• Beginning this Saturday and Sunday, approximately 50 workplace health and safety inspectors, as well as local bylaw and police officers, will be visiting big-box stores in Toronto, Hamilton, Peel, York, and Durham to ensure that workers and patrons are wearing masks, maintaining physical distance, and following health and safety measures. In a statement released by the government, Monte McNaughton, Minister of Labour, Training and Skills Development said, "where we find an employer who has been acting in bad faith, we won't hesitate to take action by immediately slapping them with a ticket and a fine. There will be real consequences for those who break the rules."

Greater Toronto and Hamilton Area

  • According to data as of January 14, there are 852 new cases in Toronto, for a total of 74,476 since the pandemic began; 58 of them are in hospital. In total, 13 people have died.
  • Toronto faces a budget hole of almost $1 billion in 2021 from COVID-19, reports The Toronto Star. The shortfall initially started at over $2 billion, but lessened after staff found $573 million in savings, such as a salary freeze for non-union staff, and increases in taxes and fees like residential property taxes.
  •  CP24 reports that TTC riders are expressing concern that more measures may be needed to keep transit safe. One group, TTCRiders, said that transit users in the city are concerned about crowding, inadequate mask use among riders and the resumption of TTC fare inspections.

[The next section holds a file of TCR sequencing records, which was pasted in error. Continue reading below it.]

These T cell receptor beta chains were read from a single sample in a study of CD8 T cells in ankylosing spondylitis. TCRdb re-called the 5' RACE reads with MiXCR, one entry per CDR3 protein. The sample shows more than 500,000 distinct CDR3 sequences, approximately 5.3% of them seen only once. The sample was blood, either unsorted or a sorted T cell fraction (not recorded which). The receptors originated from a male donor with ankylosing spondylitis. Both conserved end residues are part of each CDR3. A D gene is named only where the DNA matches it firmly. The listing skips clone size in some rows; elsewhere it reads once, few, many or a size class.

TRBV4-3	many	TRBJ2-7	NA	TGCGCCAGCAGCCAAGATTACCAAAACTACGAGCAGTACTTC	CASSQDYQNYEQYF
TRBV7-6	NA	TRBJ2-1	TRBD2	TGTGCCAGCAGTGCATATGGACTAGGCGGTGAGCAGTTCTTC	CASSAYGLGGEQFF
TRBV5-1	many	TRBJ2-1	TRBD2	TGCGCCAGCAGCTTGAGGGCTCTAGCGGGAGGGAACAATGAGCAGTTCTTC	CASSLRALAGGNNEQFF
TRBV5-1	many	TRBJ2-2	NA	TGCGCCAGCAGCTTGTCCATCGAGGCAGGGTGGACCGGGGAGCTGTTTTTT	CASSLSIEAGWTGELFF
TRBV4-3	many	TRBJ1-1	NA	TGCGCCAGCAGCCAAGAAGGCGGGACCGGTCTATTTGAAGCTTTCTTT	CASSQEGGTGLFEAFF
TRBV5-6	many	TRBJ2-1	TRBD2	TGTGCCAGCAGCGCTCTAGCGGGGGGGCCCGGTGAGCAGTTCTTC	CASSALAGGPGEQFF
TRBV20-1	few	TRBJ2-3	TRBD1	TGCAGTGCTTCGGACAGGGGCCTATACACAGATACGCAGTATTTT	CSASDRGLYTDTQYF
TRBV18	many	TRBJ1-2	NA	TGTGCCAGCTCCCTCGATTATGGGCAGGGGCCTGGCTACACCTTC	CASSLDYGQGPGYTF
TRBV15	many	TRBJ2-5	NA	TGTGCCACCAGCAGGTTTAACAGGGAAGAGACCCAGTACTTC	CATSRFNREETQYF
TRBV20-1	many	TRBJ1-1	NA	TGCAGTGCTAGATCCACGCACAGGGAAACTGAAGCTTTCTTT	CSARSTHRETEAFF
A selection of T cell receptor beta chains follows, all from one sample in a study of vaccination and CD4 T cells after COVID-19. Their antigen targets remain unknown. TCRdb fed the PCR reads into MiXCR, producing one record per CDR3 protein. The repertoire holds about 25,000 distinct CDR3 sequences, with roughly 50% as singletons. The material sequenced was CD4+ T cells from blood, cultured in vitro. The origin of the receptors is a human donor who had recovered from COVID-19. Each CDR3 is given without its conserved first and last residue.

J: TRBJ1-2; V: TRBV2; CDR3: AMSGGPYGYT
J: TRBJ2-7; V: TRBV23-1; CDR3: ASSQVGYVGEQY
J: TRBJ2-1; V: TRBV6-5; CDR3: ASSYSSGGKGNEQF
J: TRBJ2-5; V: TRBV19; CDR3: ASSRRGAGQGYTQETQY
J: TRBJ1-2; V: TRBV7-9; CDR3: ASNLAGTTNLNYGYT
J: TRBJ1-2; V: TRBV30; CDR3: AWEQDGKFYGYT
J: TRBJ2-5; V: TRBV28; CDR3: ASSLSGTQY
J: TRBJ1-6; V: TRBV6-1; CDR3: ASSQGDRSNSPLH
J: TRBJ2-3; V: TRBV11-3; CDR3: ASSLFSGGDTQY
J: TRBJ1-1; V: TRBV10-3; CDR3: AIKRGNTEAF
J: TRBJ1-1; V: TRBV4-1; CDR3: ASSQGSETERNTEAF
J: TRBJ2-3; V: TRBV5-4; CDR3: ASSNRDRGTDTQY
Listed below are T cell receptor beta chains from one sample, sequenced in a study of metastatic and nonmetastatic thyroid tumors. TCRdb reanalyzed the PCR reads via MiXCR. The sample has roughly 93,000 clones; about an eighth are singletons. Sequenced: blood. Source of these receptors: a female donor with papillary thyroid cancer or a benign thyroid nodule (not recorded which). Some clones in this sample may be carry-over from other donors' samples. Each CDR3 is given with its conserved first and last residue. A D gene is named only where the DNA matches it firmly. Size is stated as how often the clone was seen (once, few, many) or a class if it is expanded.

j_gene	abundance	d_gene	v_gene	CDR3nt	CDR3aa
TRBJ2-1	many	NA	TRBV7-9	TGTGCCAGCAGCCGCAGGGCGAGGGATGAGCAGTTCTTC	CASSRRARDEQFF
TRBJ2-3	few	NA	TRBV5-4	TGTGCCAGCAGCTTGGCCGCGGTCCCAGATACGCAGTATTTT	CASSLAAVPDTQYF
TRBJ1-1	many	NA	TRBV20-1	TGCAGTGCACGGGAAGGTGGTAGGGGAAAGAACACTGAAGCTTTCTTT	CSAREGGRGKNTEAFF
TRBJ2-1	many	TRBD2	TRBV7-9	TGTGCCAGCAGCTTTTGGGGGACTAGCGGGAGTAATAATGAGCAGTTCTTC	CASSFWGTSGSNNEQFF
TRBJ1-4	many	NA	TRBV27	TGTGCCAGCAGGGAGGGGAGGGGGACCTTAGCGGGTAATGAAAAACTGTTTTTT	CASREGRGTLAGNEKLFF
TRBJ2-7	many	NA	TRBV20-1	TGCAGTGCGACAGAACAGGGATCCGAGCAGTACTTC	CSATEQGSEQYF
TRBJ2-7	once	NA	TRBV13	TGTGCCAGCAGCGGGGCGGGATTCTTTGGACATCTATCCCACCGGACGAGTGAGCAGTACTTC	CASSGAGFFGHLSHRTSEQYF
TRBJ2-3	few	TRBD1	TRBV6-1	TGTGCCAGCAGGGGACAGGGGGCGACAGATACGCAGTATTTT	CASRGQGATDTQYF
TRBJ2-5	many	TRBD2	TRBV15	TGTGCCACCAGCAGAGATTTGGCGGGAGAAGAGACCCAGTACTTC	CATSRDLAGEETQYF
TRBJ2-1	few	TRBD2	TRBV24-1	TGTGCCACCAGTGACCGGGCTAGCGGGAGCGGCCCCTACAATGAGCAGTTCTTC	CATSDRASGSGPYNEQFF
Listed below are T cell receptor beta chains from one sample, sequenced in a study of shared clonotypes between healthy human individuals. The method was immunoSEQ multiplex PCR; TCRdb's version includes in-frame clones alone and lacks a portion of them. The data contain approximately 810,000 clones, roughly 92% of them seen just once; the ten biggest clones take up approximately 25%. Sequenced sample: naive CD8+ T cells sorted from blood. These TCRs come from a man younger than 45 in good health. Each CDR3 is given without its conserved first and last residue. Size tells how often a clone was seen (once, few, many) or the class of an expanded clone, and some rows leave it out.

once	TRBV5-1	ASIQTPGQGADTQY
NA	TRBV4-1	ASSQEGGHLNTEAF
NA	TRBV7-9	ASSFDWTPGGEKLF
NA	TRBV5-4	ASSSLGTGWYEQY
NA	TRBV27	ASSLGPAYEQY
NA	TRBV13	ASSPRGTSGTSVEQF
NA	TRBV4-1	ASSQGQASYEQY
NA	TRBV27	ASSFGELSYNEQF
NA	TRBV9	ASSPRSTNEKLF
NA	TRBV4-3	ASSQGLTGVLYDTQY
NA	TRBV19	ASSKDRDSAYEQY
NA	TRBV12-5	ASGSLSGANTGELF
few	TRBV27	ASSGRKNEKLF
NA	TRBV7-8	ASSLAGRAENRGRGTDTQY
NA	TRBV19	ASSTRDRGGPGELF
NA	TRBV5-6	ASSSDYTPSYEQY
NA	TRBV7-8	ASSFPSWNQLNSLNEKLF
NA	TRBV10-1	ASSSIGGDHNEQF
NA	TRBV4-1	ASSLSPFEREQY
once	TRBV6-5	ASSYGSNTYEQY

• Hamilton public health does not know if 269 COVID-19 patients are sick or not. The department says it is overwhelmed and has been unable to contact the patients after their isolation periods ended, the Hamilton Spectator reports. This means Hamilton's COVID-19 case count could be off by 269. Public health can no longer contact trace or manage cases to the extent it had been.
  • In what they are calling an unprecedented move in Hamilton, a coalition of Hamilton groups focused on activism, policy and research, have released a document urging steps for the city to take as it recovers from the pandemic.